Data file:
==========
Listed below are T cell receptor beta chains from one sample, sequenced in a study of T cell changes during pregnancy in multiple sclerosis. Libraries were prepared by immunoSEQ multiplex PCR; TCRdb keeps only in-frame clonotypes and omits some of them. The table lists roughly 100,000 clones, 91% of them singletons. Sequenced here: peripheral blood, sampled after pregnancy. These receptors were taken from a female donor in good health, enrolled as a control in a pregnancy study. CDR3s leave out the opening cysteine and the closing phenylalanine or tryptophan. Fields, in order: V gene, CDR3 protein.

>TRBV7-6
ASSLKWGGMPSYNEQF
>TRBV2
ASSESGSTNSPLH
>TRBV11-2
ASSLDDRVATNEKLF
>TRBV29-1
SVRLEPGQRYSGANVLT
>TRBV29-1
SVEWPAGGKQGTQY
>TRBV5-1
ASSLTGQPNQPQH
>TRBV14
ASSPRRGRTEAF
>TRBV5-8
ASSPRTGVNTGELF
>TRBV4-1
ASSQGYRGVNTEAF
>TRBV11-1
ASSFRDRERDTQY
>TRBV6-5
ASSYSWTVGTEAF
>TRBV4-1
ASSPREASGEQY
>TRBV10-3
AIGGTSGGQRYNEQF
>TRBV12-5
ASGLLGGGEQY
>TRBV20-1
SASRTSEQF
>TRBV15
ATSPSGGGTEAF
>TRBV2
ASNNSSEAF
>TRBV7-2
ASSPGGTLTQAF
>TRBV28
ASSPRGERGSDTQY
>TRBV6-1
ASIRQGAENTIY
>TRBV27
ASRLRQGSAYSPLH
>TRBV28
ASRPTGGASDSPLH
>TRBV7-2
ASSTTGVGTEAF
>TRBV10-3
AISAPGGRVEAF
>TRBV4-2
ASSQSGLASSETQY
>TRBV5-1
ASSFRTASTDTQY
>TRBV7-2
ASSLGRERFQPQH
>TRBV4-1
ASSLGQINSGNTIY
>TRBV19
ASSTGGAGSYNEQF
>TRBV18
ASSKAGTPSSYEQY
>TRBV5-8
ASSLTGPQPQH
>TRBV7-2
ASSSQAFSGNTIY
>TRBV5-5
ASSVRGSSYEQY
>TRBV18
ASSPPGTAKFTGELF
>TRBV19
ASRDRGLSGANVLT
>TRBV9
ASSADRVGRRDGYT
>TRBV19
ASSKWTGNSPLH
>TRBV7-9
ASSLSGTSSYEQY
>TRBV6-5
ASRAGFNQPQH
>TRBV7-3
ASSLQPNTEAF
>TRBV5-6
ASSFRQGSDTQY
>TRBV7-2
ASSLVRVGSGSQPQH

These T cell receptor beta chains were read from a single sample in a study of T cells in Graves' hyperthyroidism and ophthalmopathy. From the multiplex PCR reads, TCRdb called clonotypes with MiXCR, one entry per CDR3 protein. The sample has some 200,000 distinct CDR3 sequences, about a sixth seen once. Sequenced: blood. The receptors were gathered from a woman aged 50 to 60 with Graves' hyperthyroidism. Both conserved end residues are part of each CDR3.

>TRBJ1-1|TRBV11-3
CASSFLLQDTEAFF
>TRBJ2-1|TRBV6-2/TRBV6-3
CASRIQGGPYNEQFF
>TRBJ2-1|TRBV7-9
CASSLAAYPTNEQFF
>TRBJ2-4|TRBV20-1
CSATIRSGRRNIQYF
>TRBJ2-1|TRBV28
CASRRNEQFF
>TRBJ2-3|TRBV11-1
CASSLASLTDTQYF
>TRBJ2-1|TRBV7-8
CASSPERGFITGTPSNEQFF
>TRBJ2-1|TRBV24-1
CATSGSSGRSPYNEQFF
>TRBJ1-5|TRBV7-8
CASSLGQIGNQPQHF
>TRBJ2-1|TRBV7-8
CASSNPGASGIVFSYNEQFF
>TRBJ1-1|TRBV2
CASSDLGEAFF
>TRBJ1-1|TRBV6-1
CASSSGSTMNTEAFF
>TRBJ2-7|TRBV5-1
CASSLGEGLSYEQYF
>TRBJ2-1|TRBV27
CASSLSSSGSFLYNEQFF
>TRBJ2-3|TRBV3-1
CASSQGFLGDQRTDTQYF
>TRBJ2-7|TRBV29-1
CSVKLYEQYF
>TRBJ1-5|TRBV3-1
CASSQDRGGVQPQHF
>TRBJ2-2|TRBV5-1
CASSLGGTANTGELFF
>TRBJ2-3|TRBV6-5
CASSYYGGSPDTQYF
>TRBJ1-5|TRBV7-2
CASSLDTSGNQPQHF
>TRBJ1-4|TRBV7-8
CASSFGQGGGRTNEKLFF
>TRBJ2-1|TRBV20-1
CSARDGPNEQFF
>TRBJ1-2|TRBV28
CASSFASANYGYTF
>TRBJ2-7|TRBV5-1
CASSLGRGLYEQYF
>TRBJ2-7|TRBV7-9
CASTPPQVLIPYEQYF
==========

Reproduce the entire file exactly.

Listed below are T cell receptor beta chains from one sample, sequenced in a study of T cell changes during pregnancy in multiple sclerosis. Libraries were prepared by immunoSEQ multiplex PCR; TCRdb keeps only in-frame clonotypes and omits some of them. The table lists roughly 100,000 clones, 91% of them singletons. Sequenced here: peripheral blood, sampled after pregnancy. These receptors were taken from a female donor in good health, enrolled as a control in a pregnancy study. CDR3s leave out the opening cysteine and the closing phenylalanine or tryptophan. Fields, in order: V gene, CDR3 protein.

>TRBV7-6
ASSLKWGGMPSYNEQF
>TRBV2
ASSESGSTNSPLH
>TRBV11-2
ASSLDDRVATNEKLF
>TRBV29-1
SVRLEPGQRYSGANVLT
>TRBV29-1
SVEWPAGGKQGTQY
>TRBV5-1
ASSLTGQPNQPQH
>TRBV14
ASSPRRGRTEAF
>TRBV5-8
ASSPRTGVNTGELF
>TRBV4-1
ASSQGYRGVNTEAF
>TRBV11-1
ASSFRDRERDTQY
>TRBV6-5
ASSYSWTVGTEAF
>TRBV4-1
ASSPREASGEQY
>TRBV10-3
AIGGTSGGQRYNEQF
>TRBV12-5
ASGLLGGGEQY
>TRBV20-1
SASRTSEQF
>TRBV15
ATSPSGGGTEAF
>TRBV2
ASNNSSEAF
>TRBV7-2
ASSPGGTLTQAF
>TRBV28
ASSPRGERGSDTQY
>TRBV6-1
ASIRQGAENTIY
>TRBV27
ASRLRQGSAYSPLH
>TRBV28
ASRPTGGASDSPLH
>TRBV7-2
ASSTTGVGTEAF
>TRBV10-3
AISAPGGRVEAF
>TRBV4-2
ASSQSGLASSETQY
>TRBV5-1
ASSFRTASTDTQY
>TRBV7-2
ASSLGRERFQPQH
>TRBV4-1
ASSLGQINSGNTIY
>TRBV19
ASSTGGAGSYNEQF
>TRBV18
ASSKAGTPSSYEQY
>TRBV5-8
ASSLTGPQPQH
>TRBV7-2
ASSSQAFSGNTIY
>TRBV5-5
ASSVRGSSYEQY
>TRBV18
ASSPPGTAKFTGELF
>TRBV19
ASRDRGLSGANVLT
>TRBV9
ASSADRVGRRDGYT
>TRBV19
ASSKWTGNSPLH
>TRBV7-9
ASSLSGTSSYEQY
>TRBV6-5
ASRAGFNQPQH
>TRBV7-3
ASSLQPNTEAF
>TRBV5-6
ASSFRQGSDTQY
>TRBV7-2
ASSLVRVGSGSQPQH

These T cell receptor beta chains were read from a single sample in a study of T cells in Graves' hyperthyroidism and ophthalmopathy. From the multiplex PCR reads, TCRdb called clonotypes with MiXCR, one entry per CDR3 protein. The sample has some 200,000 distinct CDR3 sequences, about a sixth seen once. Sequenced: blood. The receptors were gathered from a woman aged 50 to 60 with Graves' hyperthyroidism. Both conserved end residues are part of each CDR3.

>TRBJ1-1|TRBV11-3
CASSFLLQDTEAFF
>TRBJ2-1|TRBV6-2/TRBV6-3
CASRIQGGPYNEQFF
>TRBJ2-1|TRBV7-9
CASSLAAYPTNEQFF
>TRBJ2-4|TRBV20-1
CSATIRSGRRNIQYF
>TRBJ2-1|TRBV28
CASRRNEQFF
>TRBJ2-3|TRBV11-1
CASSLASLTDTQYF
>TRBJ2-1|TRBV7-8
CASSPERGFITGTPSNEQFF
>TRBJ2-1|TRBV24-1
CATSGSSGRSPYNEQFF
>TRBJ1-5|TRBV7-8
CASSLGQIGNQPQHF
>TRBJ2-1|TRBV7-8
CASSNPGASGIVFSYNEQFF
>TRBJ1-1|TRBV2
CASSDLGEAFF
>TRBJ1-1|TRBV6-1
CASSSGSTMNTEAFF
>TRBJ2-7|TRBV5-1
CASSLGEGLSYEQYF
>TRBJ2-1|TRBV27
CASSLSSSGSFLYNEQFF
>TRBJ2-3|TRBV3-1
CASSQGFLGDQRTDTQYF
>TRBJ2-7|TRBV29-1
CSVKLYEQYF
>TRBJ1-5|TRBV3-1
CASSQDRGGVQPQHF
>TRBJ2-2|TRBV5-1
CASSLGGTANTGELFF
>TRBJ2-3|TRBV6-5
CASSYYGGSPDTQYF
>TRBJ1-5|TRBV7-2
CASSLDTSGNQPQHF
>TRBJ1-4|TRBV7-8
CASSFGQGGGRTNEKLFF
>TRBJ2-1|TRBV20-1
CSARDGPNEQFF
>TRBJ1-2|TRBV28
CASSFASANYGYTF
>TRBJ2-7|TRBV5-1
CASSLGRGLYEQYF
>TRBJ2-7|TRBV7-9
CASTPPQVLIPYEQYF